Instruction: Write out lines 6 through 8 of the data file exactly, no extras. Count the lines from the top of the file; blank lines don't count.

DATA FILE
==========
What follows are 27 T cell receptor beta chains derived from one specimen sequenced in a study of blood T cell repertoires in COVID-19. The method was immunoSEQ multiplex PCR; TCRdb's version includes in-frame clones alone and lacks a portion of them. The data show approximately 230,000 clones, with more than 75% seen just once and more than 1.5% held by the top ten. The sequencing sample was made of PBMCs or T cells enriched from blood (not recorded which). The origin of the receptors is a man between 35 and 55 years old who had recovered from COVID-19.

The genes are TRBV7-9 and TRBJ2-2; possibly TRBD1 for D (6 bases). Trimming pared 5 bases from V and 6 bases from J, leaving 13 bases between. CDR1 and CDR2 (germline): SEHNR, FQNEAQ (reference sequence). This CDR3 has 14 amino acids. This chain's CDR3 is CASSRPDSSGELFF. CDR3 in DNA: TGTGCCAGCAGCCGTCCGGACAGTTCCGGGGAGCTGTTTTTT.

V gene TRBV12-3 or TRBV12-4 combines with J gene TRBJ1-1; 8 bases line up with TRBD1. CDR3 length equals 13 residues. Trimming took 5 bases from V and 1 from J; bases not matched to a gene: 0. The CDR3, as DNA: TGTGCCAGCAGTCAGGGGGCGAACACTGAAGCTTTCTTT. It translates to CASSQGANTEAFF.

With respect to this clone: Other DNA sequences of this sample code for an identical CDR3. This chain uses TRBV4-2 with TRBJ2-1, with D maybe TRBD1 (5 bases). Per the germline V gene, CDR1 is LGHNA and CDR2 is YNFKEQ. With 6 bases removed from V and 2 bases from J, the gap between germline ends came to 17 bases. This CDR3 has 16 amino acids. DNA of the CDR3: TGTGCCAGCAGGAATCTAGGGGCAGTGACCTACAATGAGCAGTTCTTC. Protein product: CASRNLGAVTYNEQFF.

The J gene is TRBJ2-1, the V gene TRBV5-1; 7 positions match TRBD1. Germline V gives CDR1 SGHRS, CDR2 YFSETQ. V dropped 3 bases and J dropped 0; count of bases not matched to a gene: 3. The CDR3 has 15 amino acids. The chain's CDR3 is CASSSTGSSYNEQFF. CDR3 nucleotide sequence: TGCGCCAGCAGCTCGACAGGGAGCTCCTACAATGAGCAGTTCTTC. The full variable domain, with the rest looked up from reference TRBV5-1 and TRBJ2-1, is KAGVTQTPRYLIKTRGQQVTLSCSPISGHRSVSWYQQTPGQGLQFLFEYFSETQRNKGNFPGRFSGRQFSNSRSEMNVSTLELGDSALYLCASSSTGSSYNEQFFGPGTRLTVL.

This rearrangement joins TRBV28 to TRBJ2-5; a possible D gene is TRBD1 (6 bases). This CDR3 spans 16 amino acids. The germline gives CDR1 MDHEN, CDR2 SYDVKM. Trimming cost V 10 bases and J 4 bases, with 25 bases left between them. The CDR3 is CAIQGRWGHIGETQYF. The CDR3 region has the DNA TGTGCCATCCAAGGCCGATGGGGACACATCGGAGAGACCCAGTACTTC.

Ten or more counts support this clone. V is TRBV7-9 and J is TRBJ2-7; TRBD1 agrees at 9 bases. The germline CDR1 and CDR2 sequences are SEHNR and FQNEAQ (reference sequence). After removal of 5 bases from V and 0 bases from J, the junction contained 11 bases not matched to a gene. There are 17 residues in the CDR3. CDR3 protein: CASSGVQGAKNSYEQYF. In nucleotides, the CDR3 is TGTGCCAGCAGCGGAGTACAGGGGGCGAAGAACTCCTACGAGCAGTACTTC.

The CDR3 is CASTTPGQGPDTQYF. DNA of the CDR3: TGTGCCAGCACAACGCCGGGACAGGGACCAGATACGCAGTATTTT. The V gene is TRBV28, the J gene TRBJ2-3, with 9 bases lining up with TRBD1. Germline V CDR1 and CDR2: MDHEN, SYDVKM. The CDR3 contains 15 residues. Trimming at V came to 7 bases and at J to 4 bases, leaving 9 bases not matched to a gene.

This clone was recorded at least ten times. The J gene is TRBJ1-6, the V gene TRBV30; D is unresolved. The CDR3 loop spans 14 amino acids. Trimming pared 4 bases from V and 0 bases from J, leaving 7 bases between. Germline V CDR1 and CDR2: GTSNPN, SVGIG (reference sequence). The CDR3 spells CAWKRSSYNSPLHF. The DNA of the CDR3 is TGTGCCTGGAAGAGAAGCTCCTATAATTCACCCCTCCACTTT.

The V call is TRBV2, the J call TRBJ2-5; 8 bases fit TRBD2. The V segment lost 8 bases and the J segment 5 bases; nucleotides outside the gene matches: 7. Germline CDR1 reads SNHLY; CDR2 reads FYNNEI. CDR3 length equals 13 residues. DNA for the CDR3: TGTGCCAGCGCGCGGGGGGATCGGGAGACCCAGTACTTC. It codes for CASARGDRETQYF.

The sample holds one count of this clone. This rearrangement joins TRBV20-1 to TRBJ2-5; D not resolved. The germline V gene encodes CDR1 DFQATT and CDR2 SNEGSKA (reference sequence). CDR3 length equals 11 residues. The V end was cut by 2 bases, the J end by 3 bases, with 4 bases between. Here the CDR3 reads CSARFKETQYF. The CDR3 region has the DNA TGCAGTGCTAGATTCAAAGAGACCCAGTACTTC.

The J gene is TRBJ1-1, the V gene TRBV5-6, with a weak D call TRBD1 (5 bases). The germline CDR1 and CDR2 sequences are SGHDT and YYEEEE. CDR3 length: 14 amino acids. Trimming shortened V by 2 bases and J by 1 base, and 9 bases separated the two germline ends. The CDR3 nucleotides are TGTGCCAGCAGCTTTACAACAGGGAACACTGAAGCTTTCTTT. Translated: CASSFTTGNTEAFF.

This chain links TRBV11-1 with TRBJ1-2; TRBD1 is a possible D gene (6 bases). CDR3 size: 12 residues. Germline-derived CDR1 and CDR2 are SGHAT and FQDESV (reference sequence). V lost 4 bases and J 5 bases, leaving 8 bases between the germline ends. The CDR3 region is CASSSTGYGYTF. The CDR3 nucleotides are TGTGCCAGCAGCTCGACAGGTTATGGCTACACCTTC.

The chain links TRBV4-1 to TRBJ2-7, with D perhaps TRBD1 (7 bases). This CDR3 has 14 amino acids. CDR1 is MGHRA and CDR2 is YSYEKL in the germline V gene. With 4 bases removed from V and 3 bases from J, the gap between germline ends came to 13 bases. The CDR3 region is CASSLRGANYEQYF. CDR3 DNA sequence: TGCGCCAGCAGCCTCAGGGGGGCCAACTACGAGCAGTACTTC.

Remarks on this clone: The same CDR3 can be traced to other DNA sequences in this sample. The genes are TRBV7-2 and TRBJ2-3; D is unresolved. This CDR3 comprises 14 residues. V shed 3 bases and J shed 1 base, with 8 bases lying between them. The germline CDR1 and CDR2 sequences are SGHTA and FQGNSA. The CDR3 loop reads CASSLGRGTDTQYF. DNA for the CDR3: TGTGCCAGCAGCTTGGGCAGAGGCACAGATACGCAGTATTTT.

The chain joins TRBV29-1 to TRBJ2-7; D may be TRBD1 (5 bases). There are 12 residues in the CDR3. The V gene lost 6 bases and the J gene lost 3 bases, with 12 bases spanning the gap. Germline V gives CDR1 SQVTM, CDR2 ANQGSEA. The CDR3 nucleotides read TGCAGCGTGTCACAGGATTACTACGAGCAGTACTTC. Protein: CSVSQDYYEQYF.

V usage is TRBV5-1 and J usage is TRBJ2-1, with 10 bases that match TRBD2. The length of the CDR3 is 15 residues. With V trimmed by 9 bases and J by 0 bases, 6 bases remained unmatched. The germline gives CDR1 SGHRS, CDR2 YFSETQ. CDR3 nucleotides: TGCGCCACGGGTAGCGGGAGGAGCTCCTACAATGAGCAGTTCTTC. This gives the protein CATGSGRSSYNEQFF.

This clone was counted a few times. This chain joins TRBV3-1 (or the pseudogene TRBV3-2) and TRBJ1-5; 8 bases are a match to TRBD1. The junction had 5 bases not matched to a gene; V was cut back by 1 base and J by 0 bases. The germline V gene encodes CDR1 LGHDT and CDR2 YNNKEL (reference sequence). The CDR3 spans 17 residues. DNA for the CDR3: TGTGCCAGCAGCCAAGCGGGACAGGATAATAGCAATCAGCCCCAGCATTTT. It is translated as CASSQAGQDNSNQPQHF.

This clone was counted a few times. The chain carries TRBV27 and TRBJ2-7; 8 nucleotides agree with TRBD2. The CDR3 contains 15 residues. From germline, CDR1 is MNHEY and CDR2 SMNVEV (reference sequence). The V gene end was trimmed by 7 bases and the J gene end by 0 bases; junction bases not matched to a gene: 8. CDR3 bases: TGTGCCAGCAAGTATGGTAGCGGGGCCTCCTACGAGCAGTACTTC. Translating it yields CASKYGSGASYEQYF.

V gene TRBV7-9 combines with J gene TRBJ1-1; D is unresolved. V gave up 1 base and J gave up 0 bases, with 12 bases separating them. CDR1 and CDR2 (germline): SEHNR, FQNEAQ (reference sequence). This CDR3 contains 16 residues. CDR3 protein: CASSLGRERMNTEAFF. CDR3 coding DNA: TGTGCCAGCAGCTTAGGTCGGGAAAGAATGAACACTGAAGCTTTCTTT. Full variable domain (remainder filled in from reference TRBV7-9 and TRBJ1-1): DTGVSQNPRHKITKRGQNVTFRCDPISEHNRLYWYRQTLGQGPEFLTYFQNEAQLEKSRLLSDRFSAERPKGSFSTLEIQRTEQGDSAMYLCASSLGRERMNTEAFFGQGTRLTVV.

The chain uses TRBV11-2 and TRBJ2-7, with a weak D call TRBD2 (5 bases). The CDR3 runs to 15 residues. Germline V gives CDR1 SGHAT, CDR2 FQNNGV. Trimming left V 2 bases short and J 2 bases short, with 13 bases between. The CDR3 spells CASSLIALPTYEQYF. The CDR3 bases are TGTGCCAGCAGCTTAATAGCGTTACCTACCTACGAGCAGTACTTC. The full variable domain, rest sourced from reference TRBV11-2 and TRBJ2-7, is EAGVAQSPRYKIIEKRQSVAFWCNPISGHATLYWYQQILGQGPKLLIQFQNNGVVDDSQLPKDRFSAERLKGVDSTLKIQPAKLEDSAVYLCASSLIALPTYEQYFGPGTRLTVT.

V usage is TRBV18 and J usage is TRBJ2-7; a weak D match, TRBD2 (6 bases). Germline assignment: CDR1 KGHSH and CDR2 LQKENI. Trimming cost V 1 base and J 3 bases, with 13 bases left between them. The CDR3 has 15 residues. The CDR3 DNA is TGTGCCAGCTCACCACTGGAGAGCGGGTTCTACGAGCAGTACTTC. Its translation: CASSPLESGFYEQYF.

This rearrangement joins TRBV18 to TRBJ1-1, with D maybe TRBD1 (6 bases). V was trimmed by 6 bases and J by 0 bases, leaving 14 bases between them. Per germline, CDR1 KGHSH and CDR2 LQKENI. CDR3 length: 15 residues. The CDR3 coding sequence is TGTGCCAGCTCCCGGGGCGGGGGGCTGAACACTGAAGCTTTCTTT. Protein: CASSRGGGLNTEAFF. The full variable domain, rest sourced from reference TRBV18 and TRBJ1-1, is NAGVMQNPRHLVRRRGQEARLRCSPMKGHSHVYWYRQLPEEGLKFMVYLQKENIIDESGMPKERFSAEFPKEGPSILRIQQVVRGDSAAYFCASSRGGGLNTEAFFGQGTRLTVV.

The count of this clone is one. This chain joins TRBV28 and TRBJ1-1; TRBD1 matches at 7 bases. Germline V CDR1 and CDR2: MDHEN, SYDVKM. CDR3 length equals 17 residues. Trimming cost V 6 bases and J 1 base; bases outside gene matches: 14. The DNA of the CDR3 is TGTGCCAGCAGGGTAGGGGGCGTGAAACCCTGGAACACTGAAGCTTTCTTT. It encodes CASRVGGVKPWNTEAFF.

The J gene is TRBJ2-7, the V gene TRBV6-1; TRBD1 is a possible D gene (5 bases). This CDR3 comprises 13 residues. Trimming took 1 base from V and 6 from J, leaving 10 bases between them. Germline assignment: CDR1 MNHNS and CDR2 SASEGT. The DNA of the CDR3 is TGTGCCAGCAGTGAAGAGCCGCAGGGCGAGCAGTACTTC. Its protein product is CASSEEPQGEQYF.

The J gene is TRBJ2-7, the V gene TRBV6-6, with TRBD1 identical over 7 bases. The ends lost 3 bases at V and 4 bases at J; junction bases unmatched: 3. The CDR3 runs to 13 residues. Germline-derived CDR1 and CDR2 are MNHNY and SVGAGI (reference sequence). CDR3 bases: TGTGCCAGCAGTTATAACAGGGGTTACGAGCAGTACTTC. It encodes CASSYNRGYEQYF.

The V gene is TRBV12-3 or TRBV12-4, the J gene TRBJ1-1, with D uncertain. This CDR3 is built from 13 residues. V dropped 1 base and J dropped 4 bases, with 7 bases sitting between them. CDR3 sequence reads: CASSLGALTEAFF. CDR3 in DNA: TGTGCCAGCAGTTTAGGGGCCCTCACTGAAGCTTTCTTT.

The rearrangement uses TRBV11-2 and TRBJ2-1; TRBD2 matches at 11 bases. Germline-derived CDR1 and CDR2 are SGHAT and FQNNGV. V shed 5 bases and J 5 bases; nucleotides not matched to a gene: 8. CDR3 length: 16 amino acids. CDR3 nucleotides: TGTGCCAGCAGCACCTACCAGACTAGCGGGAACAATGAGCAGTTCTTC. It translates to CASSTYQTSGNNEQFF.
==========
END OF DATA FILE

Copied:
This rearrangement joins TRBV28 to TRBJ2-5; a possible D gene is TRBD1 (6 bases). This CDR3 spans 16 amino acids. The germline gives CDR1 MDHEN, CDR2 SYDVKM. Trimming cost V 10 bases and J 4 bases, with 25 bases left between them. The CDR3 is CAIQGRWGHIGETQYF. The CDR3 region has the DNA TGTGCCATCCAAGGCCGATGGGGACACATCGGAGAGACCCAGTACTTC.

Ten or more counts support this clone. V is TRBV7-9 and J is TRBJ2-7; TRBD1 agrees at 9 bases. The germline CDR1 and CDR2 sequences are SEHNR and FQNEAQ (reference sequence). After removal of 5 bases from V and 0 bases from J, the junction contained 11 bases not matched to a gene. There are 17 residues in the CDR3. CDR3 protein: CASSGVQGAKNSYEQYF. In nucleotides, the CDR3 is TGTGCCAGCAGCGGAGTACAGGGGGCGAAGAACTCCTACGAGCAGTACTTC.

The CDR3 is CASTTPGQGPDTQYF. DNA of the CDR3: TGTGCCAGCACAACGCCGGGACAGGGACCAGATACGCAGTATTTT. The V gene is TRBV28, the J gene TRBJ2-3, with 9 bases lining up with TRBD1. Germline V CDR1 and CDR2: MDHEN, SYDVKM. The CDR3 contains 15 residues. Trimming at V came to 7 bases and at J to 4 bases, leaving 9 bases not matched to a gene.